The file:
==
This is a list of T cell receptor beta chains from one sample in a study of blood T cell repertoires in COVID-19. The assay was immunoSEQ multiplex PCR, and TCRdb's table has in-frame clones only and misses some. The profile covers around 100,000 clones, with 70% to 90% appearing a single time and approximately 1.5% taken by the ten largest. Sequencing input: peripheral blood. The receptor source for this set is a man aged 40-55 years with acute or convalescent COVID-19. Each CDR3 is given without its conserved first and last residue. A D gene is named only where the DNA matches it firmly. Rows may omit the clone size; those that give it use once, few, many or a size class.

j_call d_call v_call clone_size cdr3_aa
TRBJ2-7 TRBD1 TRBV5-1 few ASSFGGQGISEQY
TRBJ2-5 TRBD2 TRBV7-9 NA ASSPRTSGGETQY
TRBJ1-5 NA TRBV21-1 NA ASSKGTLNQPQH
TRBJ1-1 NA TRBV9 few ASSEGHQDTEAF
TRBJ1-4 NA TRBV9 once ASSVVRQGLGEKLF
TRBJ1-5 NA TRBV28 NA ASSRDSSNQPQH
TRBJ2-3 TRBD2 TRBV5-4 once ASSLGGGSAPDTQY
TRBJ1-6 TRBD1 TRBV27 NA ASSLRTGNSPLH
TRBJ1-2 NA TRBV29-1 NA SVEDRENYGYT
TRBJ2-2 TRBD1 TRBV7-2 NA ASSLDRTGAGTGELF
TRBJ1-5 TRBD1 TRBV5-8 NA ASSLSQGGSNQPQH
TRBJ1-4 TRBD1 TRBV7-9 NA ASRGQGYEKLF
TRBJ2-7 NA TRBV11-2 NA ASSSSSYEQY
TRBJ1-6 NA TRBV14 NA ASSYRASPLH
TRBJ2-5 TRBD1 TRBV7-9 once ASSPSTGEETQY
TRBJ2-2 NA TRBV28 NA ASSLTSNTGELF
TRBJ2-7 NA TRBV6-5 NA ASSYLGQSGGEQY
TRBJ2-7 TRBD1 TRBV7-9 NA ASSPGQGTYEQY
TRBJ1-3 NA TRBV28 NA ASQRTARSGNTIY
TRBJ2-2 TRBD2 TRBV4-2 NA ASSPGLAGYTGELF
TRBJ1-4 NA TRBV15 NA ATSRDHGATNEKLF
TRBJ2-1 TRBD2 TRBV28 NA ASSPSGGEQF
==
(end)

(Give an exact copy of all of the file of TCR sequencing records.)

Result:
This is a list of T cell receptor beta chains from one sample in a study of blood T cell repertoires in COVID-19. The assay was immunoSEQ multiplex PCR, and TCRdb's table has in-frame clones only and misses some. The profile covers around 100,000 clones, with 70% to 90% appearing a single time and approximately 1.5% taken by the ten largest. Sequencing input: peripheral blood. The receptor source for this set is a man aged 40-55 years with acute or convalescent COVID-19. Each CDR3 is given without its conserved first and last residue. A D gene is named only where the DNA matches it firmly. Rows may omit the clone size; those that give it use once, few, many or a size class.

j_call d_call v_call clone_size cdr3_aa
TRBJ2-7 TRBD1 TRBV5-1 few ASSFGGQGISEQY
TRBJ2-5 TRBD2 TRBV7-9 NA ASSPRTSGGETQY
TRBJ1-5 NA TRBV21-1 NA ASSKGTLNQPQH
TRBJ1-1 NA TRBV9 few ASSEGHQDTEAF
TRBJ1-4 NA TRBV9 once ASSVVRQGLGEKLF
TRBJ1-5 NA TRBV28 NA ASSRDSSNQPQH
TRBJ2-3 TRBD2 TRBV5-4 once ASSLGGGSAPDTQY
TRBJ1-6 TRBD1 TRBV27 NA ASSLRTGNSPLH
TRBJ1-2 NA TRBV29-1 NA SVEDRENYGYT
TRBJ2-2 TRBD1 TRBV7-2 NA ASSLDRTGAGTGELF
TRBJ1-5 TRBD1 TRBV5-8 NA ASSLSQGGSNQPQH
TRBJ1-4 TRBD1 TRBV7-9 NA ASRGQGYEKLF
TRBJ2-7 NA TRBV11-2 NA ASSSSSYEQY
TRBJ1-6 NA TRBV14 NA ASSYRASPLH
TRBJ2-5 TRBD1 TRBV7-9 once ASSPSTGEETQY
TRBJ2-2 NA TRBV28 NA ASSLTSNTGELF
TRBJ2-7 NA TRBV6-5 NA ASSYLGQSGGEQY
TRBJ2-7 TRBD1 TRBV7-9 NA ASSPGQGTYEQY
TRBJ1-3 NA TRBV28 NA ASQRTARSGNTIY
TRBJ2-2 TRBD2 TRBV4-2 NA ASSPGLAGYTGELF
TRBJ1-4 NA TRBV15 NA ATSRDHGATNEKLF
TRBJ2-1 TRBD2 TRBV28 NA ASSPSGGEQF